The editorial in today’s Independent:
Free Schools should not be able to recruit on faith alone
A working definition of the phrase “the worst of all worlds” in education would be a faith-based free school, which, whatever its merits, is “free” to divide children and communities on fairly broad grounds. Such institutions do already exist, but their governing bodies are prevented from recruiting more than half of the intake on the grounds of religious affiliation, itself a notion that sends a shiver down the liberal spine. Now, there is agitation for that quota restriction to be lifted.
The reality of many faith schools, free or not, is that they are an exercise in parental deception. Previously Godless parents suddenly develop an interest in the Pope’s moral guidance or turn up to hear the vicar’s homilies on a Sunday morning.
For those parents unwilling to go through such charades, or who cannot afford to move to a prime catchment area, their children have to take whatever the local authority gives them.
With our continued subsidies to private schools with only a flimsy claim to “charitable” status, we have now created a patchwork of schooling in Britain in which money and religious belief (real or feigned) are the main determinants of educational success, which is itself linked to success in later life. None should be very surprised that social mobility is becoming a concept we will have to teach in history lessons. This situation is unfair and profoundly inefficient for the economy, and there is no cause to make matters worse by distorting education even further.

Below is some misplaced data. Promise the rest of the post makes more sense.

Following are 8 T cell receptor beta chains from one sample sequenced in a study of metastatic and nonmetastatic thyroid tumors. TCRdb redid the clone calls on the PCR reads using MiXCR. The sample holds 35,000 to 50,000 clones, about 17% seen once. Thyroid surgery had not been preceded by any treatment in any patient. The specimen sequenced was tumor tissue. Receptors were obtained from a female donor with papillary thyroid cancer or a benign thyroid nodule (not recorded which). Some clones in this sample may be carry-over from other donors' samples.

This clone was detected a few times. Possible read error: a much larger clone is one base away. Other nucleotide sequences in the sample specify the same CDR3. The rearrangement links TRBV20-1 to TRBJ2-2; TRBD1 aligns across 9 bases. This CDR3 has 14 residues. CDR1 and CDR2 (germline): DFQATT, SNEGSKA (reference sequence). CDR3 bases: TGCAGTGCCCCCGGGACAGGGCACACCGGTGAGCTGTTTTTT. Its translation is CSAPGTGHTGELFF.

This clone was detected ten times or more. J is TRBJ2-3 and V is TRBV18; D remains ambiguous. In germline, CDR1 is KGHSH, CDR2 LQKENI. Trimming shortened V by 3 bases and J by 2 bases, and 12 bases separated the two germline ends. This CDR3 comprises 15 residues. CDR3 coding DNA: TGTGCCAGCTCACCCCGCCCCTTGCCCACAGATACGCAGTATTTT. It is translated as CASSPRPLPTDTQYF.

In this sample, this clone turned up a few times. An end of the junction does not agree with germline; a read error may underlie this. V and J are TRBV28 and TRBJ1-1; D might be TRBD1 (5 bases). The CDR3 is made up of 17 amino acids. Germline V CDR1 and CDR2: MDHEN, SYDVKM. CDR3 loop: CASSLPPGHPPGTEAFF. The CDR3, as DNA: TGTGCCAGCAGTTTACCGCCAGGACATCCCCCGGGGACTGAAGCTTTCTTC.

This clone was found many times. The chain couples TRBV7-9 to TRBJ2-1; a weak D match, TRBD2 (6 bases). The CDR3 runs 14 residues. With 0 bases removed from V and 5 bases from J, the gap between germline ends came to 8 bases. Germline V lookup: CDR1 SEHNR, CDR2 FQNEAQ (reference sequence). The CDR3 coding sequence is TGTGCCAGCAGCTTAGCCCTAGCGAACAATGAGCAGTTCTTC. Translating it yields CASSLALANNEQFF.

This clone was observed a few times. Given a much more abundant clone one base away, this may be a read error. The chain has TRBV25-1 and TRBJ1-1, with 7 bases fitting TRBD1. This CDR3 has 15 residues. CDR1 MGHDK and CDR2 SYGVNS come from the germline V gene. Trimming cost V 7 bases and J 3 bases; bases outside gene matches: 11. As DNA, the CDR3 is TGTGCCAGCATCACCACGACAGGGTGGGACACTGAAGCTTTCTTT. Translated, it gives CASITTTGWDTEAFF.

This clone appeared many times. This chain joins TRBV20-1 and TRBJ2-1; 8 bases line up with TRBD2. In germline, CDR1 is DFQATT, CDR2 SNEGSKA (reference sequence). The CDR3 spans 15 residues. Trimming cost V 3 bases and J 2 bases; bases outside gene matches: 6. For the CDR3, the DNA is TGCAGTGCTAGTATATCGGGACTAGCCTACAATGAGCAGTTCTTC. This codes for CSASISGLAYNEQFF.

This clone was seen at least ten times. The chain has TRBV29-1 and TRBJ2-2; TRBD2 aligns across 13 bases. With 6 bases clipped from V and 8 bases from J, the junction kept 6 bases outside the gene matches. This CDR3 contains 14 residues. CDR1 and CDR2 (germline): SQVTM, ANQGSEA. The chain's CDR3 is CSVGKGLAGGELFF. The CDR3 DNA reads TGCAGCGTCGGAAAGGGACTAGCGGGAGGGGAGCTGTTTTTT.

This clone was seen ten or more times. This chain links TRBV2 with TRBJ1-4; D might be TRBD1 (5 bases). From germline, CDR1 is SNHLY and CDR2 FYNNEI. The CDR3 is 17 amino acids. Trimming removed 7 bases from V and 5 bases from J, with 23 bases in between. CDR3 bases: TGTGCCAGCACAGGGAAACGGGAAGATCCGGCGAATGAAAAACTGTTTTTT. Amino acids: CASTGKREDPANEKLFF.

Even without the help of the odd religious extremist, if children of all faiths think it natural to go to schools separately, we should not be surprised if they feel they have less in common with their fellow citizens as they grow older. Faith schools, even with a 50 per cent quota for diversity, and even with some excellent teaching, have their drawbacks.
Excellent comment, except for the words “have their drawbacks” substitute “should be abolished”.